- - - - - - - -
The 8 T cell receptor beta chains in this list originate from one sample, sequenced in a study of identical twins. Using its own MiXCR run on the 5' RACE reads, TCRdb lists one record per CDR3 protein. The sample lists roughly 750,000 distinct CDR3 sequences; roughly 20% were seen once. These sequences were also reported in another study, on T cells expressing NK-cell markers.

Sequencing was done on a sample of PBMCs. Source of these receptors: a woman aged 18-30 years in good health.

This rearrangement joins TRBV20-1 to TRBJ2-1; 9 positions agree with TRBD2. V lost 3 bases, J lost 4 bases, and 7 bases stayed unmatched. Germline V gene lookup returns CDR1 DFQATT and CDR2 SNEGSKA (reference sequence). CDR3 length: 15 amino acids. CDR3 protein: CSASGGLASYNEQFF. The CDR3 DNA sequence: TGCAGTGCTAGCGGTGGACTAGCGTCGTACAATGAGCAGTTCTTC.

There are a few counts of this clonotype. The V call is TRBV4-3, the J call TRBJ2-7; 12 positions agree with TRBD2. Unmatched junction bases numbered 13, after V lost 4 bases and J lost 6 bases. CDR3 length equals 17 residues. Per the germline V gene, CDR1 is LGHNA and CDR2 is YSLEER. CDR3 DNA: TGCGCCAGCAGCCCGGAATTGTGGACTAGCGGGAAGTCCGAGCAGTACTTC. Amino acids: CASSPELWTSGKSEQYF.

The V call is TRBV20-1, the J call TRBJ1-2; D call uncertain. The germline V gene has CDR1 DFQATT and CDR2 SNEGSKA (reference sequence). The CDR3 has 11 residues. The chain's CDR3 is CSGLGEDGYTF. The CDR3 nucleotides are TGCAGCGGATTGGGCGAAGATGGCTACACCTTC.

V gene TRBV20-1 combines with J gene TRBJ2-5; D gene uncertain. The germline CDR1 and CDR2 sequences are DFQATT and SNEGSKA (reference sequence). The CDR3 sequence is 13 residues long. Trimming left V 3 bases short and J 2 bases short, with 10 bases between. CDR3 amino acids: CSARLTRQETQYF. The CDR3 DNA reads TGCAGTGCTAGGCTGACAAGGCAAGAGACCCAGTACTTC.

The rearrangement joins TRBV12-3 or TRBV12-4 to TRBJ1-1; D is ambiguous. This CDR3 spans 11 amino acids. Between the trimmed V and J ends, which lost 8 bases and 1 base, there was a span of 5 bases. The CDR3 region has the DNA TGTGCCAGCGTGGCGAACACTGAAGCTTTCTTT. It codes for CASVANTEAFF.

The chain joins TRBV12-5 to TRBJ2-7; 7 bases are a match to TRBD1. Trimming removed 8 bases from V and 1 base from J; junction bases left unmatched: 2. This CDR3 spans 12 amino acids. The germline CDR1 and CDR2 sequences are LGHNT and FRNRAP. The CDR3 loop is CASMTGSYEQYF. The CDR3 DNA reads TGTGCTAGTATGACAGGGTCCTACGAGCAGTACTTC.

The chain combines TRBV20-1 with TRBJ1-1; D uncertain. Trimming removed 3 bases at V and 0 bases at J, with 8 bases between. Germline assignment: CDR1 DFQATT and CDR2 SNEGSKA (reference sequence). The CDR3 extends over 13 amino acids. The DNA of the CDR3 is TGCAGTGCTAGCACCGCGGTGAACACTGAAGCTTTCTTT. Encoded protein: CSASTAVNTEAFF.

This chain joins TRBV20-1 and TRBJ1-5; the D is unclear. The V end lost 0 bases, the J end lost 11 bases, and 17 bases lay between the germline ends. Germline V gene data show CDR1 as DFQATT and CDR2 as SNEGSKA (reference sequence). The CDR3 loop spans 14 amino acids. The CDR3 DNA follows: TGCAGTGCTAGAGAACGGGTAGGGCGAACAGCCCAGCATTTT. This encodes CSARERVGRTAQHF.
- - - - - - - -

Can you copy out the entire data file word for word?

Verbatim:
The 8 T cell receptor beta chains in this list originate from one sample, sequenced in a study of identical twins. Using its own MiXCR run on the 5' RACE reads, TCRdb lists one record per CDR3 protein. The sample lists roughly 750,000 distinct CDR3 sequences; roughly 20% were seen once. These sequences were also reported in another study, on T cells expressing NK-cell markers.

Sequencing was done on a sample of PBMCs. Source of these receptors: a woman aged 18-30 years in good health.

This rearrangement joins TRBV20-1 to TRBJ2-1; 9 positions agree with TRBD2. V lost 3 bases, J lost 4 bases, and 7 bases stayed unmatched. Germline V gene lookup returns CDR1 DFQATT and CDR2 SNEGSKA (reference sequence). CDR3 length: 15 amino acids. CDR3 protein: CSASGGLASYNEQFF. The CDR3 DNA sequence: TGCAGTGCTAGCGGTGGACTAGCGTCGTACAATGAGCAGTTCTTC.

There are a few counts of this clonotype. The V call is TRBV4-3, the J call TRBJ2-7; 12 positions agree with TRBD2. Unmatched junction bases numbered 13, after V lost 4 bases and J lost 6 bases. CDR3 length equals 17 residues. Per the germline V gene, CDR1 is LGHNA and CDR2 is YSLEER. CDR3 DNA: TGCGCCAGCAGCCCGGAATTGTGGACTAGCGGGAAGTCCGAGCAGTACTTC. Amino acids: CASSPELWTSGKSEQYF.

The V call is TRBV20-1, the J call TRBJ1-2; D call uncertain. The germline V gene has CDR1 DFQATT and CDR2 SNEGSKA (reference sequence). The CDR3 has 11 residues. The chain's CDR3 is CSGLGEDGYTF. The CDR3 nucleotides are TGCAGCGGATTGGGCGAAGATGGCTACACCTTC.

V gene TRBV20-1 combines with J gene TRBJ2-5; D gene uncertain. The germline CDR1 and CDR2 sequences are DFQATT and SNEGSKA (reference sequence). The CDR3 sequence is 13 residues long. Trimming left V 3 bases short and J 2 bases short, with 10 bases between. CDR3 amino acids: CSARLTRQETQYF. The CDR3 DNA reads TGCAGTGCTAGGCTGACAAGGCAAGAGACCCAGTACTTC.

The rearrangement joins TRBV12-3 or TRBV12-4 to TRBJ1-1; D is ambiguous. This CDR3 spans 11 amino acids. Between the trimmed V and J ends, which lost 8 bases and 1 base, there was a span of 5 bases. The CDR3 region has the DNA TGTGCCAGCGTGGCGAACACTGAAGCTTTCTTT. It codes for CASVANTEAFF.

The chain joins TRBV12-5 to TRBJ2-7; 7 bases are a match to TRBD1. Trimming removed 8 bases from V and 1 base from J; junction bases left unmatched: 2. This CDR3 spans 12 amino acids. The germline CDR1 and CDR2 sequences are LGHNT and FRNRAP. The CDR3 loop is CASMTGSYEQYF. The CDR3 DNA reads TGTGCTAGTATGACAGGGTCCTACGAGCAGTACTTC.

The chain combines TRBV20-1 with TRBJ1-1; D uncertain. Trimming removed 3 bases at V and 0 bases at J, with 8 bases between. Germline assignment: CDR1 DFQATT and CDR2 SNEGSKA (reference sequence). The CDR3 extends over 13 amino acids. The DNA of the CDR3 is TGCAGTGCTAGCACCGCGGTGAACACTGAAGCTTTCTTT. Encoded protein: CSASTAVNTEAFF.

This chain joins TRBV20-1 and TRBJ1-5; the D is unclear. The V end lost 0 bases, the J end lost 11 bases, and 17 bases lay between the germline ends. Germline V gene data show CDR1 as DFQATT and CDR2 as SNEGSKA (reference sequence). The CDR3 loop spans 14 amino acids. The CDR3 DNA follows: TGCAGTGCTAGAGAACGGGTAGGGCGAACAGCCCAGCATTTT. This encodes CSARERVGRTAQHF.